How to Manage Pests
UC Pest Management Guidelines
Eyespotted Bud Moth
Scientific name: Spilonota ocellana
(Reviewed 8/06, updated 3/09, pesticides updated 10/15)
In this Guideline:
DESCRIPTION OF THE PEST
Eyespotted bud moth has become an important pest in organic apple orchards in coastal areas but is not a problem in the interior valleys. Larvae are dull brown caterpillars with a shiny black head. Adult moths are gray and similar in appearance to a codling moth but smaller and with a white band across the mid-section. In California, two generations per year have been observed. Adults of the overwintering generation appear in May and lay eggs, which hatch in late June and July. Larvae feed on leaves and the surface of fruits throughout summer. The summer generation adults emerge in September and October. It is believed that the larvae produced by the summer generation overwinter in hibernacula. These larvae emerge in late winter, pupate in spring, and emerge as adults in May. The life cycle and damage from eyespotted budmoth is similar to the apple pandemis moth, and they may co-exist in the same orchard.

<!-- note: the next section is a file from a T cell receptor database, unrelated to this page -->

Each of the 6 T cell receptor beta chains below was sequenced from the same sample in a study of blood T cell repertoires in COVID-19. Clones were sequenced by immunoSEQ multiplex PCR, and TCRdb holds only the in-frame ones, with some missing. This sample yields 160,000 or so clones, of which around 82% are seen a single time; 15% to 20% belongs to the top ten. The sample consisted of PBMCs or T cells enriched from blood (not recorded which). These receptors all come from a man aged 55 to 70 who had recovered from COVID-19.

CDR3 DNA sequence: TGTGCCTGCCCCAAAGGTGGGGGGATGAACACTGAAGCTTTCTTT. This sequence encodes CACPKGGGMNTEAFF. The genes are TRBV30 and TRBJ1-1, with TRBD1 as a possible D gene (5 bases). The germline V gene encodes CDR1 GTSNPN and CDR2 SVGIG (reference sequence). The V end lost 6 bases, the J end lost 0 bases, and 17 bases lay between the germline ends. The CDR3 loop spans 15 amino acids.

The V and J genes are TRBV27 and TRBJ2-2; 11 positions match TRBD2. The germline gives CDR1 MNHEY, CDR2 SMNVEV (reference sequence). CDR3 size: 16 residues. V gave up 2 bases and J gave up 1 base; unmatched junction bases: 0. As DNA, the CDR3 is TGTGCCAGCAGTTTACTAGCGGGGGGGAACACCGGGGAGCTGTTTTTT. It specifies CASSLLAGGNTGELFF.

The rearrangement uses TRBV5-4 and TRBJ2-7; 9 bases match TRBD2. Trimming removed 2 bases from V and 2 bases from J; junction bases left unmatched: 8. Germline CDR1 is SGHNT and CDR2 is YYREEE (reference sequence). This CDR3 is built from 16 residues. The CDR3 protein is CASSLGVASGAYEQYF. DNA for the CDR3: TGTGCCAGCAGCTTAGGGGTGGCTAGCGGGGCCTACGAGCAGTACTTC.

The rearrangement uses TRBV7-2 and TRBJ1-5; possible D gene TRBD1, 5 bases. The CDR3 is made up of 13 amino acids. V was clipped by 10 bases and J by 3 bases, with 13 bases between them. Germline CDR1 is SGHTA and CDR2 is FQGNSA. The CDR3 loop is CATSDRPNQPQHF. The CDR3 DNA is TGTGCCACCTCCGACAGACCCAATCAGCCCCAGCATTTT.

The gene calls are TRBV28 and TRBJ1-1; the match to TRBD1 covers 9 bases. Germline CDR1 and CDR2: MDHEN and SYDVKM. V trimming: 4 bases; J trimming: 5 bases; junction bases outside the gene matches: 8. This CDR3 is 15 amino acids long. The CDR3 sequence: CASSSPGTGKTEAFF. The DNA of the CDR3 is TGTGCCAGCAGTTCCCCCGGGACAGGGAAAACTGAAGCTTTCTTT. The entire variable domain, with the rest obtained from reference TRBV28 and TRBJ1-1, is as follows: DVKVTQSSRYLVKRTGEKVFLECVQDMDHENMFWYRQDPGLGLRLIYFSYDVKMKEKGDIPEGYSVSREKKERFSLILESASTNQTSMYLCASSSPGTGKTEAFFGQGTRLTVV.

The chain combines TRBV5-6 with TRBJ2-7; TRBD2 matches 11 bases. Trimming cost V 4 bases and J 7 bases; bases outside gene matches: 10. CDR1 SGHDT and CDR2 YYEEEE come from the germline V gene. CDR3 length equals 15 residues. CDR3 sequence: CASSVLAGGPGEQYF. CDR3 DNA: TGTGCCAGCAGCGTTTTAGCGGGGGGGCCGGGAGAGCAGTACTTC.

Larvae feed primarily on emerging buds and leaves in spring. They roll leaves later in spring and pupate in these leaf rolls. The leaf rolls often contain a dead leaf in the center.
Larvae of the summer generation feed on leaves; the first sign of egg hatch is often windowpaning of leaves where small areas are chewed out leaving just a web of veins. Check with a hand lens for the presence of the small brown larvae in windowpaned areas. Larvae also attach leaves to the fruit with silk and feed on the fruit under the attached leaf, making individual, shallow feeding marks.
Eyespotted bud moth is primarily a pest in organic apple orchards where pheromone mating disruption for codling moth control is used. In conventional orchards, synthetic pesticides applied for other pests easily control eyespotted budmoth. This insect has become a pest in organic apple orchards only in recent years, and effective control measures are still being evaluated. Monitor eyespotted bud moth flights with pheromone traps, which should be placed in the orchard by May 1. Maintain traps through the growing season. Treatments may be warranted in organic apple orchards.
UC IPM Pest Management Guidelines: Apple
Insects and Mites
L. R. Wunderlich, UC Cooperative Extension, El Dorado County
Acknowledgment for contributions to Insects and Mites:W. J. Bentley, UC IPM Program, Kearney Agricultural Center, Parlier
H. L. Andris, UC Cooperative Extension, Fresno County
C. Pickel, UC IPM Program, Sutter/Yuba counties
W. W. Coates, UC Cooperative Extension, San Benito County